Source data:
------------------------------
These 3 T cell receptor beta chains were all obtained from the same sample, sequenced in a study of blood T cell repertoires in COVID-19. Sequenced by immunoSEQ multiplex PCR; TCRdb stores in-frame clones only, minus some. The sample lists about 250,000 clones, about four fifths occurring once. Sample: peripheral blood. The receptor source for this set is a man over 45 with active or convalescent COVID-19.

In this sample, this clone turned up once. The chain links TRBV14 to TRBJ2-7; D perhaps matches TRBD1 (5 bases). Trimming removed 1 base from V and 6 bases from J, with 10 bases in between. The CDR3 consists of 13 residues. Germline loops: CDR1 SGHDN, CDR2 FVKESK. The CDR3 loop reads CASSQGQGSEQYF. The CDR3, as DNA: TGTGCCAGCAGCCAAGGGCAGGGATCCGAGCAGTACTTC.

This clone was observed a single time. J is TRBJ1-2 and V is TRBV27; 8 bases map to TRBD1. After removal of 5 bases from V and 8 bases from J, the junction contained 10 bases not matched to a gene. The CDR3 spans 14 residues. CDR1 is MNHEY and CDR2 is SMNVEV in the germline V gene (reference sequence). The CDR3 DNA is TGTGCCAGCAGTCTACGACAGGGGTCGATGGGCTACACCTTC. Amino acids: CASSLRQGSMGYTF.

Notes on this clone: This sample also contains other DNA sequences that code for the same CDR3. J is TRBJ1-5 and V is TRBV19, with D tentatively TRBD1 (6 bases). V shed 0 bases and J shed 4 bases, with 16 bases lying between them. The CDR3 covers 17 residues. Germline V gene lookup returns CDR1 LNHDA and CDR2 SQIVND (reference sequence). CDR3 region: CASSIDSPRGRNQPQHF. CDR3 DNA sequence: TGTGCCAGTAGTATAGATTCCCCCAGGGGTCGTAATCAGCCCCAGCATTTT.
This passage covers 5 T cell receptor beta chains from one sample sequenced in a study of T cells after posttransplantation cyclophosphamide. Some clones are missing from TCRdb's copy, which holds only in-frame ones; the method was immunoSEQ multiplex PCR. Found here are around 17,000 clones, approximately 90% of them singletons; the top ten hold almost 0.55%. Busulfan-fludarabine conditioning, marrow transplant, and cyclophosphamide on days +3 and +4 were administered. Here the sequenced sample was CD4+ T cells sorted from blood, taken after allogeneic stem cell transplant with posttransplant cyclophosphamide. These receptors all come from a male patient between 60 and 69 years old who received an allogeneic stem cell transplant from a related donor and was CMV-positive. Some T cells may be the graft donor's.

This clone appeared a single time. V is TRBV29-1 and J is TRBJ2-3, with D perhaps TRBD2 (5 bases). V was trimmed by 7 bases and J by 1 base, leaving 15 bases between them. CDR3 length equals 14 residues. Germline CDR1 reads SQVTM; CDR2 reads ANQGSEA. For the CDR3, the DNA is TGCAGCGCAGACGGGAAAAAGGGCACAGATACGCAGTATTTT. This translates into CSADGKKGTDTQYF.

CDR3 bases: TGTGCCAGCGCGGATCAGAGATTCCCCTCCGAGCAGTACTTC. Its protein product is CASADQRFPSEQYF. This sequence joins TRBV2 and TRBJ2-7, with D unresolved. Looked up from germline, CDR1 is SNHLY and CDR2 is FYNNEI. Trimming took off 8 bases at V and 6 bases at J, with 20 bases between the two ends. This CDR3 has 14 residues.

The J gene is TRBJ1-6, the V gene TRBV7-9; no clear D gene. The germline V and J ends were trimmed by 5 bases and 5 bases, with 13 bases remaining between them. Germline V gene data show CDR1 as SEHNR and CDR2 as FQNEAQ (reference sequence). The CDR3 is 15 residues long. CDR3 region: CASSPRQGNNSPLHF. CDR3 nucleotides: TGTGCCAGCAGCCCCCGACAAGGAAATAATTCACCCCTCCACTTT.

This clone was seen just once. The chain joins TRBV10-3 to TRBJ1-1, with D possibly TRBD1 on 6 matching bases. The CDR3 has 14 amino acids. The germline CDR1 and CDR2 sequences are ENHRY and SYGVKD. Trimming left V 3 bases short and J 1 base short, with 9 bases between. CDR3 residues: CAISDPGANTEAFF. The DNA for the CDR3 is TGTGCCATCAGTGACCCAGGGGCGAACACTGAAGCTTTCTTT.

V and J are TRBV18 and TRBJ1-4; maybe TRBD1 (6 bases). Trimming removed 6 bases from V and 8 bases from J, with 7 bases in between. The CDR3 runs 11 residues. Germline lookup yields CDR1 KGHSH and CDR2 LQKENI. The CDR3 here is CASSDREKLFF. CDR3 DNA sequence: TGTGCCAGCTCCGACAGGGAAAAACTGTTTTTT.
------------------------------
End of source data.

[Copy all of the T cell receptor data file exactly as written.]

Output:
These 3 T cell receptor beta chains were all obtained from the same sample, sequenced in a study of blood T cell repertoires in COVID-19. Sequenced by immunoSEQ multiplex PCR; TCRdb stores in-frame clones only, minus some. The sample lists about 250,000 clones, about four fifths occurring once. Sample: peripheral blood. The receptor source for this set is a man over 45 with active or convalescent COVID-19.

In this sample, this clone turned up once. The chain links TRBV14 to TRBJ2-7; D perhaps matches TRBD1 (5 bases). Trimming removed 1 base from V and 6 bases from J, with 10 bases in between. The CDR3 consists of 13 residues. Germline loops: CDR1 SGHDN, CDR2 FVKESK. The CDR3 loop reads CASSQGQGSEQYF. The CDR3, as DNA: TGTGCCAGCAGCCAAGGGCAGGGATCCGAGCAGTACTTC.

This clone was observed a single time. J is TRBJ1-2 and V is TRBV27; 8 bases map to TRBD1. After removal of 5 bases from V and 8 bases from J, the junction contained 10 bases not matched to a gene. The CDR3 spans 14 residues. CDR1 is MNHEY and CDR2 is SMNVEV in the germline V gene (reference sequence). The CDR3 DNA is TGTGCCAGCAGTCTACGACAGGGGTCGATGGGCTACACCTTC. Amino acids: CASSLRQGSMGYTF.

Notes on this clone: This sample also contains other DNA sequences that code for the same CDR3. J is TRBJ1-5 and V is TRBV19, with D tentatively TRBD1 (6 bases). V shed 0 bases and J shed 4 bases, with 16 bases lying between them. The CDR3 covers 17 residues. Germline V gene lookup returns CDR1 LNHDA and CDR2 SQIVND (reference sequence). CDR3 region: CASSIDSPRGRNQPQHF. CDR3 DNA sequence: TGTGCCAGTAGTATAGATTCCCCCAGGGGTCGTAATCAGCCCCAGCATTTT.
This passage covers 5 T cell receptor beta chains from one sample sequenced in a study of T cells after posttransplantation cyclophosphamide. Some clones are missing from TCRdb's copy, which holds only in-frame ones; the method was immunoSEQ multiplex PCR. Found here are around 17,000 clones, approximately 90% of them singletons; the top ten hold almost 0.55%. Busulfan-fludarabine conditioning, marrow transplant, and cyclophosphamide on days +3 and +4 were administered. Here the sequenced sample was CD4+ T cells sorted from blood, taken after allogeneic stem cell transplant with posttransplant cyclophosphamide. These receptors all come from a male patient between 60 and 69 years old who received an allogeneic stem cell transplant from a related donor and was CMV-positive. Some T cells may be the graft donor's.

This clone appeared a single time. V is TRBV29-1 and J is TRBJ2-3, with D perhaps TRBD2 (5 bases). V was trimmed by 7 bases and J by 1 base, leaving 15 bases between them. CDR3 length equals 14 residues. Germline CDR1 reads SQVTM; CDR2 reads ANQGSEA. For the CDR3, the DNA is TGCAGCGCAGACGGGAAAAAGGGCACAGATACGCAGTATTTT. This translates into CSADGKKGTDTQYF.

CDR3 bases: TGTGCCAGCGCGGATCAGAGATTCCCCTCCGAGCAGTACTTC. Its protein product is CASADQRFPSEQYF. This sequence joins TRBV2 and TRBJ2-7, with D unresolved. Looked up from germline, CDR1 is SNHLY and CDR2 is FYNNEI. Trimming took off 8 bases at V and 6 bases at J, with 20 bases between the two ends. This CDR3 has 14 residues.

The J gene is TRBJ1-6, the V gene TRBV7-9; no clear D gene. The germline V and J ends were trimmed by 5 bases and 5 bases, with 13 bases remaining between them. Germline V gene data show CDR1 as SEHNR and CDR2 as FQNEAQ (reference sequence). The CDR3 is 15 residues long. CDR3 region: CASSPRQGNNSPLHF. CDR3 nucleotides: TGTGCCAGCAGCCCCCGACAAGGAAATAATTCACCCCTCCACTTT.

This clone was seen just once. The chain joins TRBV10-3 to TRBJ1-1, with D possibly TRBD1 on 6 matching bases. The CDR3 has 14 amino acids. The germline CDR1 and CDR2 sequences are ENHRY and SYGVKD. Trimming left V 3 bases short and J 1 base short, with 9 bases between. CDR3 residues: CAISDPGANTEAFF. The DNA for the CDR3 is TGTGCCATCAGTGACCCAGGGGCGAACACTGAAGCTTTCTTT.

V and J are TRBV18 and TRBJ1-4; maybe TRBD1 (6 bases). Trimming removed 6 bases from V and 8 bases from J, with 7 bases in between. The CDR3 runs 11 residues. Germline lookup yields CDR1 KGHSH and CDR2 LQKENI. The CDR3 here is CASSDREKLFF. CDR3 DNA sequence: TGTGCCAGCTCCGACAGGGAAAAACTGTTTTTT.